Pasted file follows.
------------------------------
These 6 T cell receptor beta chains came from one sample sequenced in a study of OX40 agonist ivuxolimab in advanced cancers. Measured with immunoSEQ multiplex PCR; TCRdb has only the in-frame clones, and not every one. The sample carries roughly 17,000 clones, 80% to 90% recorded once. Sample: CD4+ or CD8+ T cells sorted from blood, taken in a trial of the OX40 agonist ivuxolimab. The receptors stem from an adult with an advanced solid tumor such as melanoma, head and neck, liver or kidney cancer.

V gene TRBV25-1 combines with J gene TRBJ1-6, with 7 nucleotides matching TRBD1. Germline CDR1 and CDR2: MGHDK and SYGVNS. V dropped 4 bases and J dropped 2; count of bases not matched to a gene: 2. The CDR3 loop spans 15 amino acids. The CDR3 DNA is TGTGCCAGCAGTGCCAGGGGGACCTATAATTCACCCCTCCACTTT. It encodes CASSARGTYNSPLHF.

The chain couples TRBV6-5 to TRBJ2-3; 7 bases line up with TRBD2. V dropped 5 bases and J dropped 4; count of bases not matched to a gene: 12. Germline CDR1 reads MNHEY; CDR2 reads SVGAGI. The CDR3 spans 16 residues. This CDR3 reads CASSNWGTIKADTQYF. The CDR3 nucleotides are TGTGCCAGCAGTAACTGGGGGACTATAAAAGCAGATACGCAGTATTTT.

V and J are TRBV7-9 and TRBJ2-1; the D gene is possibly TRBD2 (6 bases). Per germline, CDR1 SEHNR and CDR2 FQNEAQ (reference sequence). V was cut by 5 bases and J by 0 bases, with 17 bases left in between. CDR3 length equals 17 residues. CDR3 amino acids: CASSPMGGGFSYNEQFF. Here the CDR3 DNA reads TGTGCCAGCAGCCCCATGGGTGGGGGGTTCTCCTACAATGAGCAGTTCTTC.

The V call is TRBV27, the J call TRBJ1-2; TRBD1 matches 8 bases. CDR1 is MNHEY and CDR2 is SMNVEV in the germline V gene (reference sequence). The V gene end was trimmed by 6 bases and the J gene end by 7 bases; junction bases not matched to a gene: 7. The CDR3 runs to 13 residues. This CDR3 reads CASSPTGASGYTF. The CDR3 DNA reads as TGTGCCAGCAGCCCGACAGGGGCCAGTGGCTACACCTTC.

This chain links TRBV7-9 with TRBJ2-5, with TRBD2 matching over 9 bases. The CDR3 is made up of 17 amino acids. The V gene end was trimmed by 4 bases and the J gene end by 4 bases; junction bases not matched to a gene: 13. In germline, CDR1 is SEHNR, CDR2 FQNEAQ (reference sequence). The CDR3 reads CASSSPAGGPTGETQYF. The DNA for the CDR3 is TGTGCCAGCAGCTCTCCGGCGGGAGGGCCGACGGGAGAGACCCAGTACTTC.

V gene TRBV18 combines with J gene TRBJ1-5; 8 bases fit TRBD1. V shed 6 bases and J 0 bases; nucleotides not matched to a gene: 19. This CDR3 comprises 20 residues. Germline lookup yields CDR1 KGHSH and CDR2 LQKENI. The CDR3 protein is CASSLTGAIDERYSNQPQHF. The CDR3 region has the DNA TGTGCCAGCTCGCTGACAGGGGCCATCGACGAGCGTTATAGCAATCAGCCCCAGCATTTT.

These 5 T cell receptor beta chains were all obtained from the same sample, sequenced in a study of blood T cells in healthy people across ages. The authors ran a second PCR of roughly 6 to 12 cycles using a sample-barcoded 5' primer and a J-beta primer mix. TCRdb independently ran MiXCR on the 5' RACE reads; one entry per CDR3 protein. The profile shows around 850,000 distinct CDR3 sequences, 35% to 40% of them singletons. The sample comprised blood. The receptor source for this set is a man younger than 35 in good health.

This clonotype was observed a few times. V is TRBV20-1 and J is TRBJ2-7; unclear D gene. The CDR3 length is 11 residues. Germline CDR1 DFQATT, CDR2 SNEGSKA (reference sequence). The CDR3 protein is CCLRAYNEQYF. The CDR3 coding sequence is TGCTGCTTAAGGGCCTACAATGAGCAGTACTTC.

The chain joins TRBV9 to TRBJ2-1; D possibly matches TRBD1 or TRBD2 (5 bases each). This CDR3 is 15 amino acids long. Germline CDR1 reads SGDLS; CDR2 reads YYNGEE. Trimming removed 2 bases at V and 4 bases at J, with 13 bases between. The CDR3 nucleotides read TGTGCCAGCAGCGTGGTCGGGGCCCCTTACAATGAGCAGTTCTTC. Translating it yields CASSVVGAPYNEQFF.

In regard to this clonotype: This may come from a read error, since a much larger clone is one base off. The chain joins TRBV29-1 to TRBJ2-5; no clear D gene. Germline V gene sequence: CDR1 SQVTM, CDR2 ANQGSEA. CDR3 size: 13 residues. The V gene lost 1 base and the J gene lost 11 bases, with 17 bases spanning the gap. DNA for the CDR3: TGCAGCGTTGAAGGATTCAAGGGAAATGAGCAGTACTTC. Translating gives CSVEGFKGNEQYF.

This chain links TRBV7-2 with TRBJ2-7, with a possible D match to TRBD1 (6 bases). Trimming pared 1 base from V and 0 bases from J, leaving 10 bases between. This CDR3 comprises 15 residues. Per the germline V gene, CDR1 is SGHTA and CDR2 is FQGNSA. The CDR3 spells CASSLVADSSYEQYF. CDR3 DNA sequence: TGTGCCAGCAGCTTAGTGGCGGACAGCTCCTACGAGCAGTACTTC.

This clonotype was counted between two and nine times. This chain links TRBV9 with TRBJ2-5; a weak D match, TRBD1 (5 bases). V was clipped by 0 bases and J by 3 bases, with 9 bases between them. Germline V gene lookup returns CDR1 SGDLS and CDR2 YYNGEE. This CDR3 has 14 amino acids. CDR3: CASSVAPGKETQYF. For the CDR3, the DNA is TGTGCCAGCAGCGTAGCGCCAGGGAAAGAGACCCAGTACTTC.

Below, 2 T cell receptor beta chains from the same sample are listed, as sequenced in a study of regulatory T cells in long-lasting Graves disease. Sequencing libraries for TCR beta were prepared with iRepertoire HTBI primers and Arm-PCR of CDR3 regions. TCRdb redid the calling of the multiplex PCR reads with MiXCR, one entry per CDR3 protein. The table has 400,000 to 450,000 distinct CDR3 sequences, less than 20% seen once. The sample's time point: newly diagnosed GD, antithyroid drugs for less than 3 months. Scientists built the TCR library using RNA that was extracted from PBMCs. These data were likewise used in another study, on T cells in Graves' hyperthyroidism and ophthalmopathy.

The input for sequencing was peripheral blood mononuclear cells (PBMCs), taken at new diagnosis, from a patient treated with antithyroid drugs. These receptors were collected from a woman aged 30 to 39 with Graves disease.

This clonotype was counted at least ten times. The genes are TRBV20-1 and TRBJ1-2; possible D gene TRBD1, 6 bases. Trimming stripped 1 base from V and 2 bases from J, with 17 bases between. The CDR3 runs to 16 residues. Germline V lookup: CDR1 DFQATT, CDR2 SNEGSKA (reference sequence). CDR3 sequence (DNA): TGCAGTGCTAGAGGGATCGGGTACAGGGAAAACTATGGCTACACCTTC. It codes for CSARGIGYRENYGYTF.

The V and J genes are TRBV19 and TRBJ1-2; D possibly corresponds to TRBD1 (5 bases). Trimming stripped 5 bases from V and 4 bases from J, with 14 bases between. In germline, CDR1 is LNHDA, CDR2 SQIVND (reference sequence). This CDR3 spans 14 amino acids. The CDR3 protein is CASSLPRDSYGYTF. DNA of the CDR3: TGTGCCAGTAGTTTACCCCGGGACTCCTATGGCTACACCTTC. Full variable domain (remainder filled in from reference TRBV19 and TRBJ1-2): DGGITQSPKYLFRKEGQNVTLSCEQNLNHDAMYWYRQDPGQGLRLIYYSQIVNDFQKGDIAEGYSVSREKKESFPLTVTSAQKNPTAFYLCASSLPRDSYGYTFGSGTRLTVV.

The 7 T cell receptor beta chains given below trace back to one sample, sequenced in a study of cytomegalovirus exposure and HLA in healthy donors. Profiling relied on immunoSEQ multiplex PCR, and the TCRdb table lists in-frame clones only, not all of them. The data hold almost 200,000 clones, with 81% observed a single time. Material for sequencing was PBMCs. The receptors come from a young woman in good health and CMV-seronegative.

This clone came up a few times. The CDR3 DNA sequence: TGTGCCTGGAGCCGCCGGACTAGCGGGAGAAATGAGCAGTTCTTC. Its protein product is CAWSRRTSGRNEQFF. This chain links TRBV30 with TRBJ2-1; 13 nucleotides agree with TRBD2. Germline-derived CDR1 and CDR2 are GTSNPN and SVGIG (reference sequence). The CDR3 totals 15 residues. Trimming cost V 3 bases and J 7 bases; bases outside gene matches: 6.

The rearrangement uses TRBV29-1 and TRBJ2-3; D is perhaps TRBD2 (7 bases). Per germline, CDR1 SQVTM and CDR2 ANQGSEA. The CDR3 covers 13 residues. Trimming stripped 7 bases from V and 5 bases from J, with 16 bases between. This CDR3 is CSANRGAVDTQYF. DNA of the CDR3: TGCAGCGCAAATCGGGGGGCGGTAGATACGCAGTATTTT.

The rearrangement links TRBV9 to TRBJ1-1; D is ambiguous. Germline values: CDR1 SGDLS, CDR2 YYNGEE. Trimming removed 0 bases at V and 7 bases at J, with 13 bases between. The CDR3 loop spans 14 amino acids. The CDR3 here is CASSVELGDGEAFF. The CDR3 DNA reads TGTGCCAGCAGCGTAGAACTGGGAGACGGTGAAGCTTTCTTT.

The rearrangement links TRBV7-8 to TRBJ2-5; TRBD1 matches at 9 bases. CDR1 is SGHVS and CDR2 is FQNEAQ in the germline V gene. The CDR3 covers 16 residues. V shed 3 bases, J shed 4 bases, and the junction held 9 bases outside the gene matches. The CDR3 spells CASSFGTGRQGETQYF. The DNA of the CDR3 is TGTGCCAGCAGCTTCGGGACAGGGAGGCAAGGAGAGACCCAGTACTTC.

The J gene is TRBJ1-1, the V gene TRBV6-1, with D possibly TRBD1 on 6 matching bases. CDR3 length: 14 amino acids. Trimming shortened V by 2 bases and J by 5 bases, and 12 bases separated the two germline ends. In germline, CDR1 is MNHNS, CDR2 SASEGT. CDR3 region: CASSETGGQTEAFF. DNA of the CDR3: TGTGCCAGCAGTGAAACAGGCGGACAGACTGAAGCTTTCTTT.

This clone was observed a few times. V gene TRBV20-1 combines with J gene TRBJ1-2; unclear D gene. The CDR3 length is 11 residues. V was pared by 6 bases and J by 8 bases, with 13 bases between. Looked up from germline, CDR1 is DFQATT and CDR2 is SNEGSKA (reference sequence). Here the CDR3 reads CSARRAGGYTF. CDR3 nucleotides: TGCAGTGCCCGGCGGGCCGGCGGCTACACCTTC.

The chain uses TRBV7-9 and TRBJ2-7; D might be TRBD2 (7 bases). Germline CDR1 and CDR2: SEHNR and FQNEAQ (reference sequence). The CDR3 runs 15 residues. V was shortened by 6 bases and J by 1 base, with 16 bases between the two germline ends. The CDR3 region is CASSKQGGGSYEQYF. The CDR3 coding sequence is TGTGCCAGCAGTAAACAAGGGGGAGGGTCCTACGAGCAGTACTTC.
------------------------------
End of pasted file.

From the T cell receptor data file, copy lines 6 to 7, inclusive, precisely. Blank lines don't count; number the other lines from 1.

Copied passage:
This chain links TRBV7-9 with TRBJ2-5, with TRBD2 matching over 9 bases. The CDR3 is made up of 17 amino acids. The V gene end was trimmed by 4 bases and the J gene end by 4 bases; junction bases not matched to a gene: 13. In germline, CDR1 is SEHNR, CDR2 FQNEAQ (reference sequence). The CDR3 reads CASSSPAGGPTGETQYF. The DNA for the CDR3 is TGTGCCAGCAGCTCTCCGGCGGGAGGGCCGACGGGAGAGACCCAGTACTTC.

V gene TRBV18 combines with J gene TRBJ1-5; 8 bases fit TRBD1. V shed 6 bases and J 0 bases; nucleotides not matched to a gene: 19. This CDR3 comprises 20 residues. Germline lookup yields CDR1 KGHSH and CDR2 LQKENI. The CDR3 protein is CASSLTGAIDERYSNQPQHF. The CDR3 region has the DNA TGTGCCAGCTCGCTGACAGGGGCCATCGACGAGCGTTATAGCAATCAGCCCCAGCATTTT.